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New Orleans reportedly changing team name to Pelicans, leaving Charlotte open to reclaim the Hornets

Once in a while, a team's dumb decision is another's opportunity to reclaim its former glory.


We have long known that new New Orleans Hornets owner Tom Benson has wanted to change the Hornets name since he bought the majority stake, but breaking news out tonight indicates that New Orleans has decided on their new name.

The New Orleans Pelicans.

The name has history, dating back to a minor league baseball team and makes more regional association sense than Hornets did. But shoot, who am I kidding the point of this story is that the Bobcats are now officially free to investigate reclaiming the wayward Hornets name that left Charlotte when George Shinn did.

NBA rules state that any NBA team with the intention of changing its name, logo or uniform must apply to the league 25 months before the start of the season in which it intends to unveil the change. The final decision rests with the NBA’s 30-member Board of Directors. So it would be a while until Charlotte could reclaim the name, if they wanted to.

Bobcats owner Michael Jordan is certainly open to a return to historical roots.

"It's definitely an interest down the road, but right now it's the New Orleans Hornets," Jordan told the Charlotte Observer. "We would definitely entertain the opportunity. That's as much as we can say right now. We've heard the community ask the question, and we would listen."

It makes sense he would be. Not only because he understands by proxy that it's in the good interests of the community to hearken back to more successful days of high attendance and playoff runs, but he experienced it first-hand. He heard the largest NBA arena at full capacity screaming for their beloved Hornets, even when down 20 or more.

The city's connection with the name is not a simple "this was our first team, awww I miss the name" connection. The Hornets name is deeper than that.

Charlotte in the 80's was a fraction of what it is today, both in population and in influence it had on the country. But the banking industry was rising in the city that already had ties to industries like cotton. It was set to boom and Charlotte was coming into its own. George Shinn felt it was ready for a professional team, despite historical weakness of pro basketball in Southern markets, especially one in the heartland of the UNC-Duke rivalry.

The name was selected for it's historical relation to the city when British commander Cornwallis referred to the area as a hornet's nest during the Revolutionary War. The unique color scheme of teal, purple and blue were a result of the dynamic bright color infatuation of the 80's and 90's, which specifically made teal extremely popular. It only made sense that a rising color would get its first pro sports uniform iteration for a team breaking new ground in a new era in a place like Charlotte that was about to explode economically. And so the Hornets moved into the largest NBA stadium with a 24,000-person capacity.

The city was nuts for the team, selling out 364 consecutive home games and leading the league in attendance for 8 of 11 seasons.

But please don't fall for the fallacy - people were not going to every game for the name or the colors. It was the new thing in town, the first professional sports team. Then they drafted well, both in the lottery draft and the normal drafts. They struck gold with dynamic young players like Muggsy Bogues, Larry Johnson, Alonzo Mourning and Dell Curry. These players became like children of the city. The Hornets became the first team in NBA history to win their first playoff series, upsetting the Boston Celtics in 1993.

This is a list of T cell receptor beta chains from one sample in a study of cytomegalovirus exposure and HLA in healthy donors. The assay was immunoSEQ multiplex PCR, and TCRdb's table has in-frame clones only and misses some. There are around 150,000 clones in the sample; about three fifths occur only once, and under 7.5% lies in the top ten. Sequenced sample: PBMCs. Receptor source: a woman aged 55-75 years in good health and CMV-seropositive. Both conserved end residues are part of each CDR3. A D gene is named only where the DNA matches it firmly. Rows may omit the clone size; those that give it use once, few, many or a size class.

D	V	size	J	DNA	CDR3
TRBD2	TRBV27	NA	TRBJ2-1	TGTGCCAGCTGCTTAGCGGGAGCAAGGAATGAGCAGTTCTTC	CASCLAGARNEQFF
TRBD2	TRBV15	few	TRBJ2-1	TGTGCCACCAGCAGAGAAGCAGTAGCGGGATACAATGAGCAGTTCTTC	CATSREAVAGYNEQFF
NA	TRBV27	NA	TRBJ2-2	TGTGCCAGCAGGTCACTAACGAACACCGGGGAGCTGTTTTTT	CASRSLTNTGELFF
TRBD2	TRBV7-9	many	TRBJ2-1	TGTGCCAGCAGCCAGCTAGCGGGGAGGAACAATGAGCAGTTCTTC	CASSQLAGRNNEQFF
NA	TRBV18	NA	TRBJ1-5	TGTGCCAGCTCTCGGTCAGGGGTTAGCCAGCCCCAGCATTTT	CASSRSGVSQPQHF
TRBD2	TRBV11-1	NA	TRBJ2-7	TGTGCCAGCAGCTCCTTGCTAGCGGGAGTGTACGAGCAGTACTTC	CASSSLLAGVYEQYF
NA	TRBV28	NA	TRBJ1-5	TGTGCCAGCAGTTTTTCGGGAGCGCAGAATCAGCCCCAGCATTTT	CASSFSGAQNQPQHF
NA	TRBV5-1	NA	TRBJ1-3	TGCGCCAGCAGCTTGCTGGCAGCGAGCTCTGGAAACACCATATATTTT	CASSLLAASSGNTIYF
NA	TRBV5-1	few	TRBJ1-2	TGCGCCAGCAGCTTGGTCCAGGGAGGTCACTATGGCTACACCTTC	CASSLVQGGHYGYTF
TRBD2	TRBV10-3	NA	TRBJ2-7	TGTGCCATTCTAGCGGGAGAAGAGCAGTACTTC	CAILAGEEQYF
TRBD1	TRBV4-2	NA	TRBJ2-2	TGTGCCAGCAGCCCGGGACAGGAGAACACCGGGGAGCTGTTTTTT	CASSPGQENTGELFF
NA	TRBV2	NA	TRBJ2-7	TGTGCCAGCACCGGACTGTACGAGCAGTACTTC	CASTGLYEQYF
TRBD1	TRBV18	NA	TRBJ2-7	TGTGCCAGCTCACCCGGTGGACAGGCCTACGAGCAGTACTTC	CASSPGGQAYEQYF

Alas, things fell apart in magnificently terrible fashion. A feud between Johnson and Mourning led to trades, Johnson got injured and the Hornets had to retool. The fans stuck with them, but it didn't last as George Shinn alienated fans and the city after publicly asking for a new stadium, even though the Charlotte Coliseum wasn't all that old. The NBA was shifting towards new revenue streams, and the Coliseum didn't have the luxury boxes that would become all the rage in the current NBA. Then he had a sexual harassment lawsuit and threw whatever support he had left from the public in the garbage.

Not even heroics from young impressive point guard Baron Davis and overachieving play under head coach Paul Silas that led them to the playoffs for a few years could save them. Attendance plummeted and Shinn took the team to New Orleans.

But as is the case with everything, nostalgia makes everything new again. Hornets gear and memories and colors are quite popular now. The Bobcats' name has come under fire ever since it was chosen by the organization under then-owner Robert "Bob" Johnson.

A return to the name would be a good move for the Bobcats. In the short term, it would raise attendance and apparel/jersey/etc sales, but not in the long term. Nostalgia fades, and fades quickly if the team stinks. The Bobcats would still have to build for sustainable competitive success if they want to get bring people in to the arena on a nightly basis like they used to. It's possible they can get back in the good graces of the people who swore off George Shinn in the late 90's and early 00's, too, by doing this at least if they bring out a product like they have on the court now. Young, athletic and energetic effort is fun and fun basketball entices people to watch. As the team grows, they will hopefully expand upon this and make for postseason competition.

MJ, you heard them scream in the Coliseum two decades ago. The connection is still here - do you want to hear another generation of those fans connecting that team name with their home and unite Charlotte basketball history?